My memory and driving are in competition to see which will become My Worst Skill. In fairness to driving, since I only do it when I’m at home, and even then only when under duress (which is normally The Mom refusing to drive so I can practice) the odds are stacked against it. Add to that the fact that I am supremely absent-minded and find being in a moving car a great way to induce sleep, I think my memory’s got a lot of catching up to do.
This past August, The Mom and I took to the road as we are wont to do when left to our own devices and when there’s good daylight to be found. We had decided to go have a look at the country property. Now, this is a place I’ve been going since I was born. The Mom cites this as a good reason why I should know how to get there by now.
But she forgets: as a child I was obviously not doing the driving, and then once I could drive, nobody thought that would be a good idea, so she kept doing it. Then once Crazy D and L’il Sis were able to drive, everyone agreed that it was better if one of them did it. I am literally the last driver selected, and if there’s a trustworthy dog around, I would not put it past my family to insist the dog drives before I get a chance. This is due to a couple of key car accidents I had as a teenager, and my apparently unnerving habit of not looking at the road and instead pointing out objects of interest.
Hence why I am normally in charge of being the passenger in the back seat (I dislike the front seat, which also makes driving problematic).
Anyhow, as I was home and we were just us, I decided that maybe doing a bit of driving would be useful. Especially since the next day I was to be driving on the highway (not the insane scary bit) and The Mom feared for her car.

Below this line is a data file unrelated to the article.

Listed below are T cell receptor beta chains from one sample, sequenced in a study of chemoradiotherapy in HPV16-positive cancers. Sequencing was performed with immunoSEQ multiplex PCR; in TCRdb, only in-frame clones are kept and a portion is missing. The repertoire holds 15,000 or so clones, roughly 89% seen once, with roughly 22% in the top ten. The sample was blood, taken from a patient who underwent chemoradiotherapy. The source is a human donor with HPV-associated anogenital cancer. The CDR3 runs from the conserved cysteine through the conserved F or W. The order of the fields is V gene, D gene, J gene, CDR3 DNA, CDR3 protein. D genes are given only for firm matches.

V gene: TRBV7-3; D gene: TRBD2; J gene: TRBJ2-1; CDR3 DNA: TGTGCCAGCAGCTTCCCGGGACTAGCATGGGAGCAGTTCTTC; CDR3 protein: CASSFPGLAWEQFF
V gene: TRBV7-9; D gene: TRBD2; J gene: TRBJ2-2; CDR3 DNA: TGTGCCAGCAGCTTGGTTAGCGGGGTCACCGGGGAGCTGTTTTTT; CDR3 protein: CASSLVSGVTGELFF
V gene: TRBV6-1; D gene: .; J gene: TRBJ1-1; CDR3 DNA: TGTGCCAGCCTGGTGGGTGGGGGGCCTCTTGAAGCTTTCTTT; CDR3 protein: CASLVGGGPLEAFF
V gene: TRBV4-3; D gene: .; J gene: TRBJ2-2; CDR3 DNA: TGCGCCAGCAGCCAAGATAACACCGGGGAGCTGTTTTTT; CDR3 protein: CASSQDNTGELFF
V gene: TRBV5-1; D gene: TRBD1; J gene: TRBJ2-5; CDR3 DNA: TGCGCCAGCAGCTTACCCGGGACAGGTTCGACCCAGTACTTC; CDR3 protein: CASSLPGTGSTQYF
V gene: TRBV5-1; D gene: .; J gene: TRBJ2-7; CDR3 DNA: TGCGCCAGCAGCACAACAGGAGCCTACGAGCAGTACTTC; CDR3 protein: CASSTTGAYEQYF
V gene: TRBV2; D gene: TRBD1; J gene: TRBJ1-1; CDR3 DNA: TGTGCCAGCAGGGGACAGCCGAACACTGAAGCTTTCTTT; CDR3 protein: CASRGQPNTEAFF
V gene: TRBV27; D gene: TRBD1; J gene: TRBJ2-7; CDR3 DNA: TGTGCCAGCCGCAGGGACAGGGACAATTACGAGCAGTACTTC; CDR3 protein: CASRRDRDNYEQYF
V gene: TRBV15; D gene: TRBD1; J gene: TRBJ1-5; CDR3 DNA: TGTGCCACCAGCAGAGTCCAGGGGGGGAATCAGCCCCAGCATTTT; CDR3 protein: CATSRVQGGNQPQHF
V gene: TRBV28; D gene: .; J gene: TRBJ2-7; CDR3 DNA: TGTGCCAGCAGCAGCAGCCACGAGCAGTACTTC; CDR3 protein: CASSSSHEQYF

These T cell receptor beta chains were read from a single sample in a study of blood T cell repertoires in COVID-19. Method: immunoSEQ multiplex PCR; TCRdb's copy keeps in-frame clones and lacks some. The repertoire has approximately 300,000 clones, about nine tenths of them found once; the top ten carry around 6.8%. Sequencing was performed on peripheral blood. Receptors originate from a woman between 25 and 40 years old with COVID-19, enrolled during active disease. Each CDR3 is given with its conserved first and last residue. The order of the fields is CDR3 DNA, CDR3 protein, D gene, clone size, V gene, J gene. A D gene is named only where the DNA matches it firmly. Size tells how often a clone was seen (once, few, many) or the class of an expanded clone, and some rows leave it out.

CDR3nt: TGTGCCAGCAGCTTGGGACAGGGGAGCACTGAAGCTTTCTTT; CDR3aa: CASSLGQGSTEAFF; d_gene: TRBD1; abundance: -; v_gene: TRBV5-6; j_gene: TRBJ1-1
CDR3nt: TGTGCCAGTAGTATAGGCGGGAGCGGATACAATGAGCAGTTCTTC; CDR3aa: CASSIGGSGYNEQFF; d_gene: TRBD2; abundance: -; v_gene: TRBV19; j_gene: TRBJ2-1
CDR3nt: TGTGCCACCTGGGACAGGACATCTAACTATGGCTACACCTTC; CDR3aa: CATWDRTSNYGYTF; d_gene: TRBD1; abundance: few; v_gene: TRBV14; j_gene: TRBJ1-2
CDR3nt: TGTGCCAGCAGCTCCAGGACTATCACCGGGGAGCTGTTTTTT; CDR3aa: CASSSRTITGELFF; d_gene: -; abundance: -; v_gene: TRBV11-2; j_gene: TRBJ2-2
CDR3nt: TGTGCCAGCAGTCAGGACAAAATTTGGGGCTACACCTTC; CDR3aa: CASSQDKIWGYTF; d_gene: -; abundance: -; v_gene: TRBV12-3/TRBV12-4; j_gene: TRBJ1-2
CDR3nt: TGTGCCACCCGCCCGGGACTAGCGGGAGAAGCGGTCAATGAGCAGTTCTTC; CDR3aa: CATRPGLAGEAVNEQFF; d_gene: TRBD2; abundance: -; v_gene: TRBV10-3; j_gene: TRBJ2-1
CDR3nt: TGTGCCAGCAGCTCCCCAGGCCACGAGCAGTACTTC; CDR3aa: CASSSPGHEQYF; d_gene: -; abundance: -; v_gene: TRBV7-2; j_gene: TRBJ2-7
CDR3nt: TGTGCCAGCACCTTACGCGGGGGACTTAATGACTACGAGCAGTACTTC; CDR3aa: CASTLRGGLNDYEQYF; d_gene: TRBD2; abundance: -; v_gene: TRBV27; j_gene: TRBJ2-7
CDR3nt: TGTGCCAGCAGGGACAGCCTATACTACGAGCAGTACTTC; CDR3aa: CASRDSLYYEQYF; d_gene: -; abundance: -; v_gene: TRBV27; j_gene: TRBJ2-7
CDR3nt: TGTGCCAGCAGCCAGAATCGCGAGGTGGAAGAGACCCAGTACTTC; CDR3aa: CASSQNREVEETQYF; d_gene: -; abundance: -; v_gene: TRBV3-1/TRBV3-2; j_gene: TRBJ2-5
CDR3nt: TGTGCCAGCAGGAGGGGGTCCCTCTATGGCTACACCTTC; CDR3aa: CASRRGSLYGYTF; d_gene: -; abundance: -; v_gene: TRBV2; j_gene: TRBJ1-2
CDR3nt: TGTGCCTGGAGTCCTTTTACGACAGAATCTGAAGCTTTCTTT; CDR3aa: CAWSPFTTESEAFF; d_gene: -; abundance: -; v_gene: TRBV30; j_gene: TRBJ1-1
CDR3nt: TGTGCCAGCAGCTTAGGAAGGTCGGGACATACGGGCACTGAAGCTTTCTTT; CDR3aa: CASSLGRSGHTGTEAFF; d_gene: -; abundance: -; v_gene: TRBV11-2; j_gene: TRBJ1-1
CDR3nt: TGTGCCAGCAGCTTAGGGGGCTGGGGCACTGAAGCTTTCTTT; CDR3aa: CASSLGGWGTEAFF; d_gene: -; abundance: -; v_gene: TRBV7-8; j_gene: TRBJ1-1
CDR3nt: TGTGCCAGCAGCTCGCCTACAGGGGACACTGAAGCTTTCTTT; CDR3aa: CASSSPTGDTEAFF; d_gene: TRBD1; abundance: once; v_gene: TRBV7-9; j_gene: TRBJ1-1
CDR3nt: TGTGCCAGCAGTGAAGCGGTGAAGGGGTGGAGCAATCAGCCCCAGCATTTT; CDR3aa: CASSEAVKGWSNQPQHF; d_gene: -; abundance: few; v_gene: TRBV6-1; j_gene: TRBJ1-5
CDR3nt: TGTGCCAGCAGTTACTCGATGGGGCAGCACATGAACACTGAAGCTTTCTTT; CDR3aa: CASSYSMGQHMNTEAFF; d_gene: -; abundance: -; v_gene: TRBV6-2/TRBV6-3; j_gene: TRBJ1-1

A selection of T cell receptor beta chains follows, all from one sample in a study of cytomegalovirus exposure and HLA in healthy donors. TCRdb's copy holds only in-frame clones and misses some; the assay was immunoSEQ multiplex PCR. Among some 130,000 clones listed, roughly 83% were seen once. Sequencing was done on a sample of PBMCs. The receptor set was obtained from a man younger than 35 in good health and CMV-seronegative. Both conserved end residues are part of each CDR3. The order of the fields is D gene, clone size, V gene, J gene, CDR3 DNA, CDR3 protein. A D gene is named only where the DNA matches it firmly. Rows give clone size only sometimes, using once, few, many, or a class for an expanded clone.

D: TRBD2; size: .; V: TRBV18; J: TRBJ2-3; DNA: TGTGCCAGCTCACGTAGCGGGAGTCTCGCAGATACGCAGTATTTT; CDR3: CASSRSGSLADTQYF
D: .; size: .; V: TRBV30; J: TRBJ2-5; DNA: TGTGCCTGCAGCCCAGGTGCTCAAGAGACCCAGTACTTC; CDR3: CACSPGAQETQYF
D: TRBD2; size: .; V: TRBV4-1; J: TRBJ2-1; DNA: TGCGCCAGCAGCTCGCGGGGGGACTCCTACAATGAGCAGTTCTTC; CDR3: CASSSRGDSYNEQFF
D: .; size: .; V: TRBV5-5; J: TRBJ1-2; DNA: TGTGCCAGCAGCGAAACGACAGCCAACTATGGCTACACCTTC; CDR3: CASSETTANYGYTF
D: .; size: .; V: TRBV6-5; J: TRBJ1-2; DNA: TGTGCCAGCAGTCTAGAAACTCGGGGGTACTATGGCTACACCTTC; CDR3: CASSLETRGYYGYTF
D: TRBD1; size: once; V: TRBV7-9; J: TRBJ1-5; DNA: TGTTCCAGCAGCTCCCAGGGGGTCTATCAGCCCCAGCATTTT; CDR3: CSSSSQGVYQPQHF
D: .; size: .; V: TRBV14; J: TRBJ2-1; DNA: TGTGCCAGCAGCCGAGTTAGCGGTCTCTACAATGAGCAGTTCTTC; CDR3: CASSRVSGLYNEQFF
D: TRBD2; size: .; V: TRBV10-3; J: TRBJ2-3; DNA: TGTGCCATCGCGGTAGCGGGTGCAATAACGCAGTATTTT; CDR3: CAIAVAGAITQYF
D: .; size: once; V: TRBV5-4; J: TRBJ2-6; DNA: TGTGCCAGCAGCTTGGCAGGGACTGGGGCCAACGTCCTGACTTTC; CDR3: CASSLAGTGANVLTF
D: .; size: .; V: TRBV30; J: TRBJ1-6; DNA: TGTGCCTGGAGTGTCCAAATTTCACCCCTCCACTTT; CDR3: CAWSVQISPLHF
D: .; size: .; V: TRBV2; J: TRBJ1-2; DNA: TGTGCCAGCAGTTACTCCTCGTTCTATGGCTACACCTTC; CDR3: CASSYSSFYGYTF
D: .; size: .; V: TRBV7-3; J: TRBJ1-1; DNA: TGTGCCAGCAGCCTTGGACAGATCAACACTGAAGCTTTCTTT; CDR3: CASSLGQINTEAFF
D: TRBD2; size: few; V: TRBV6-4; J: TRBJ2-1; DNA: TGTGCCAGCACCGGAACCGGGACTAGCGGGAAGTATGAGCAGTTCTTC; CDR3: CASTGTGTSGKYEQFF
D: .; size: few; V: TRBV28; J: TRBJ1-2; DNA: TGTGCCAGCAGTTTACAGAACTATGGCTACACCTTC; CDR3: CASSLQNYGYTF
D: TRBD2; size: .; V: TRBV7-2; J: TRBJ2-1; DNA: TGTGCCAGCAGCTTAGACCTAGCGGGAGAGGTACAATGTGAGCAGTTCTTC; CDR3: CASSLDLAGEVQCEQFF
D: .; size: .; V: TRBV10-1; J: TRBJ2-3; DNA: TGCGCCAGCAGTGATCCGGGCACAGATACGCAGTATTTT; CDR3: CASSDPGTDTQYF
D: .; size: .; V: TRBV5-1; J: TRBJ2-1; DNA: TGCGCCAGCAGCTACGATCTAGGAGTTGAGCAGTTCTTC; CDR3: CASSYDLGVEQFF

Now, The Mom and I do not have a great history of car trips together. On our last trip to San Francisco, I was tasked with driving (I know not why) and The Mom with navigating (so not her best skill). Whilst we were on the freeway, The Mom would spy the relevant exit and point, Yes, there!
She would do this at the last possible moment, and then with her tiny frame in the big American car, there was no way I’d ever see her finger waving. This led to many harsh words from me, which were increased when she decided to start navigating by memory. I was livid, because I cannot do this. I can remember where I’ve been years later and how to get there by walking or public transport. But driving? There’s little to no hope.
So there we were this summer, sailing happily down a country road. And The Mom started issuing forth directions that made little sense to me. Now, as we all do to a certain extent, I have a personal geography. I remember things I’ve done and where they’ve happened. But since most of my memories of our country place involve me being asleep and then awoken when we’re either there or at home, I’ve no clue as to where we’re going. There are some patchy bits that I remember:
This is where Crazy D phoned in the middle of the night when the beasties got too loud.
This is where the covered bridge is that we took your friend from Cornwall to see.
This is the ‘Bent And Busted’.
This is the house where you’re convinced an angry old goat lives.
This is the veal fattening farm you hate.
This is where your friend saw pink elephants in the trees when you were taking things you shouldn’t have done as a teenager.
This is where Your Father stopped the car once so you could look at the ice forming on the river.
This is where your old babysitter took you so you could fling yourselves off 20-foot cliffs.
If the directions were given like this, no problem. But The Mom uses her own personal geography and since I was either asleep or not born yet, it’s not terribly helpful.
But, the good news is, we arrived there and back in one piece and didn’t even get lost once. Which I think is rather impressive given the constraints under which we were labouring.